In this YouTube video:

World Science Festival, “Mind Your Language: Thought, Metaphor and Imagination”. (September 30th 2021.)

The link is directly to the timestamp of the video where he says the following quote:

We use [language] for communication, of course, but it's basically an instrument of thought. [This is] a long tradition - I mentioned Galileo, but many others just assumed that language is what was sometimes called 'audible thought': it's the instrument of thought.

Now, if you think about our own language in use… almost all we do is language; construct thoughts in our mind. Sometimes we externalize them; sometimes we communicate, but that's a kind of a side-property of language.

Now we can pin that down much more precisely. When you look at the actual design and structure of language, what you find systematically is that when there are instances where there are conflicts between communicative efficiency and computational efficiency, computational efficiency always wins.

There are very simple cases like simple structural ambiguities. If I say 'flying planes can be dangerous', that’s structurally ambiguous. [Does that] mean the act of flying or the planes that fly?

Well, the point is that if you just let the rules run freely, computational efficiency [wins]… but they harm communication because [it] means [we] can't understand what somebody's saying. Do they mean to fly planes or planes that fly?

And there are many things like this. Some of them pretty serious which impede communication, but mother nature didn't care.

When evolution moves along, some change takes place [and] you get the simplest solution; simplest most elegant solution. [It] may happen to be dysfunctional, [but that's] not mother nature's problem…

That's the way - it seems - [that] language develop[ed].

What does the boldface-emphasized excerpt mean?

  • Thank you, @JanusBahsJacquet, for the rewriting of the question. Jul 1, 2023 at 16:18

1 Answer 1


Cool quote - but the simple answer is pretty short.

He means the rules which govern how language works, where it comes from, or as he might be inclined to call it, the “language faculty” or possibly “universal grammar”.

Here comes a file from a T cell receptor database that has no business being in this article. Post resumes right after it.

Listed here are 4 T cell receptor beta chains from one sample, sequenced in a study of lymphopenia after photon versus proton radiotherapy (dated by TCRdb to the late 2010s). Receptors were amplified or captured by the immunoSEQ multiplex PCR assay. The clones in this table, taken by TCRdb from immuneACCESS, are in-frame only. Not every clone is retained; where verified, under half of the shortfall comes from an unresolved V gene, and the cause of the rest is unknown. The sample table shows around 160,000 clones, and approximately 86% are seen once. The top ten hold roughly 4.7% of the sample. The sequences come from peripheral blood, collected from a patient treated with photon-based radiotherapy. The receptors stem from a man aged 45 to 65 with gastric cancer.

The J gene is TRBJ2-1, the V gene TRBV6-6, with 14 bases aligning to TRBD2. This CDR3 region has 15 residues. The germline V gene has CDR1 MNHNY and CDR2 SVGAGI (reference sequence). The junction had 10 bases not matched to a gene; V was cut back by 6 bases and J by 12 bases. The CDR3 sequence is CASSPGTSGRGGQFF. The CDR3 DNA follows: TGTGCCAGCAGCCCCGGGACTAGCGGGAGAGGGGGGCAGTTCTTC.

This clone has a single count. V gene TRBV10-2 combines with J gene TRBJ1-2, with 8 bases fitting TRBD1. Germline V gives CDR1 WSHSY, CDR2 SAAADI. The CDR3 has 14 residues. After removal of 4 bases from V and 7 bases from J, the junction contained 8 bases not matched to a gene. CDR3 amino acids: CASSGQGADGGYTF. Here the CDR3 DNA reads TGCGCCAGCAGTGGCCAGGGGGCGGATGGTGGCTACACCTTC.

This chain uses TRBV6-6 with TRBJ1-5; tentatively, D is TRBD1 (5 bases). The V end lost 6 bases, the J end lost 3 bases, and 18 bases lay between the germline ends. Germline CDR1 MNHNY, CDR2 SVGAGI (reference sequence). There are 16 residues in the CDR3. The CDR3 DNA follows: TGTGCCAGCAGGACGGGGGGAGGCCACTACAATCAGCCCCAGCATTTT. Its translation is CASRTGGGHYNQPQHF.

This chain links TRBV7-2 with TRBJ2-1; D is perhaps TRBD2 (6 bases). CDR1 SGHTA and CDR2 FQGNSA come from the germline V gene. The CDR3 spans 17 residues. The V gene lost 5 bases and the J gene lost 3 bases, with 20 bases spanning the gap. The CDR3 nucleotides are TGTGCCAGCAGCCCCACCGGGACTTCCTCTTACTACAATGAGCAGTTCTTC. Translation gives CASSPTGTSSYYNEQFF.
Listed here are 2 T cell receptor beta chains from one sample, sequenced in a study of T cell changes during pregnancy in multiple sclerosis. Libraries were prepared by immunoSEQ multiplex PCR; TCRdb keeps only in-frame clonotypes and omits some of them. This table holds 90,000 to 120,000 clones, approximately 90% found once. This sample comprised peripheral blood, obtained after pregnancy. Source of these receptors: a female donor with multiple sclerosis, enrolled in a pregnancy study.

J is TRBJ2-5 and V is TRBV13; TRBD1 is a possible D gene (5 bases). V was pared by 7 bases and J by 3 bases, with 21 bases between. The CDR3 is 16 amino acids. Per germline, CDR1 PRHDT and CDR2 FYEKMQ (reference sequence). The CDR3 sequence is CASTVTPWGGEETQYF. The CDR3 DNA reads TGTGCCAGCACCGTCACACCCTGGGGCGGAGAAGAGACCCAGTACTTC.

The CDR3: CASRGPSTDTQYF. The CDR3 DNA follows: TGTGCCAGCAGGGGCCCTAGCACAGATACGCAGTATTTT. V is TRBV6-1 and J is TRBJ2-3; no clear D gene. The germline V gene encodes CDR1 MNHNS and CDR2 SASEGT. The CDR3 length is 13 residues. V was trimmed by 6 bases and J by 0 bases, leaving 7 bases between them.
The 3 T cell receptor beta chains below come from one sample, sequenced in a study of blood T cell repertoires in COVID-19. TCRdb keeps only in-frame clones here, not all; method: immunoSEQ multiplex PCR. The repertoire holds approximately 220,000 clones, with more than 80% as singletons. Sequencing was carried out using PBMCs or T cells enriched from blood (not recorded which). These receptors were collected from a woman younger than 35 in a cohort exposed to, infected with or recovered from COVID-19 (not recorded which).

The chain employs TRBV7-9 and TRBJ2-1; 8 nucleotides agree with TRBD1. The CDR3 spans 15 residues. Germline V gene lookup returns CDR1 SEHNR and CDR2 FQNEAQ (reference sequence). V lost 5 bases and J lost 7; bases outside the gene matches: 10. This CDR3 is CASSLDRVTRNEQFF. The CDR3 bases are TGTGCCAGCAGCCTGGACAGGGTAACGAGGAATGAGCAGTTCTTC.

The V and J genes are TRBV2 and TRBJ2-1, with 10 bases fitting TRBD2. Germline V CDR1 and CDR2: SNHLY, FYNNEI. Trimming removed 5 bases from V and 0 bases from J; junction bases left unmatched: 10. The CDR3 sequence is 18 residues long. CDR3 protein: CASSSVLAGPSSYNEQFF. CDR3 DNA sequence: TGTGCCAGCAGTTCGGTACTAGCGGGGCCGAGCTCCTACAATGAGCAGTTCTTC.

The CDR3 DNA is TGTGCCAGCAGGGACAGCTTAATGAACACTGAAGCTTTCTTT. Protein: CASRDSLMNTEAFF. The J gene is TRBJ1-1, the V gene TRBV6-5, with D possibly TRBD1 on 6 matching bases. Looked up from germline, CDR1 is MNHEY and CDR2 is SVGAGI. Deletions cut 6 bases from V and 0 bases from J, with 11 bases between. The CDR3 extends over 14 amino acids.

More broadly, he is talking about his belief that one of the biggest explanative factors for the observed or emergent properties of language is computational efficiency - that since biological evolution is (purportedly) a ‘tuning’ system finding optima of some given design, Chomsky believes that evolution determines the optima for language features regarding communicative efficacy vs. energy, effort or efficiency.

The example he provides is (maybe) that there is no clear reason why, given how systematically structured language is, language did not also include a grammar structure to help resolve the ambiguity in the “planes fly” example sentence - by which he means to demonstrate, “our language could accommodate that, but it didn’t evolve that way because the opportunity cost (of having it) wasn’t worth it” - it would require a more complicated grammar structure, that we don’t need, since while ambiguities do lead to communication issues in daily life, perhaps it was not optimally adaptive to try to rectify them all - like a person with OCD trying too hard to organize everything (coming from a person with OCD).

I can’t vouch for or against the veracity of Chomsky’s claim, but I am reminded of what I read a pretty famous biologist say once, that the theory of human evolution is less of a scientific field than people may realize, under a particular definition of “scientific” - that it’s not something we can actually observe and reproduce on demand - so it is in some ways more of the domain of the freer thought of the humanities, even if projected outwards from observable evidence or other testable claims. I personally think studying evolutionary systems can be approached from a good angle using computer modeling, game theory and genetic algorithms, to try to “recreate conditions” under which human language-like structures or objects can emerge in the stochastic state space of a system.

Your Answer

By clicking “Post Your Answer”, you agree to our terms of service and acknowledge you have read our privacy policy.

Not the answer you're looking for? Browse other questions tagged or ask your own question.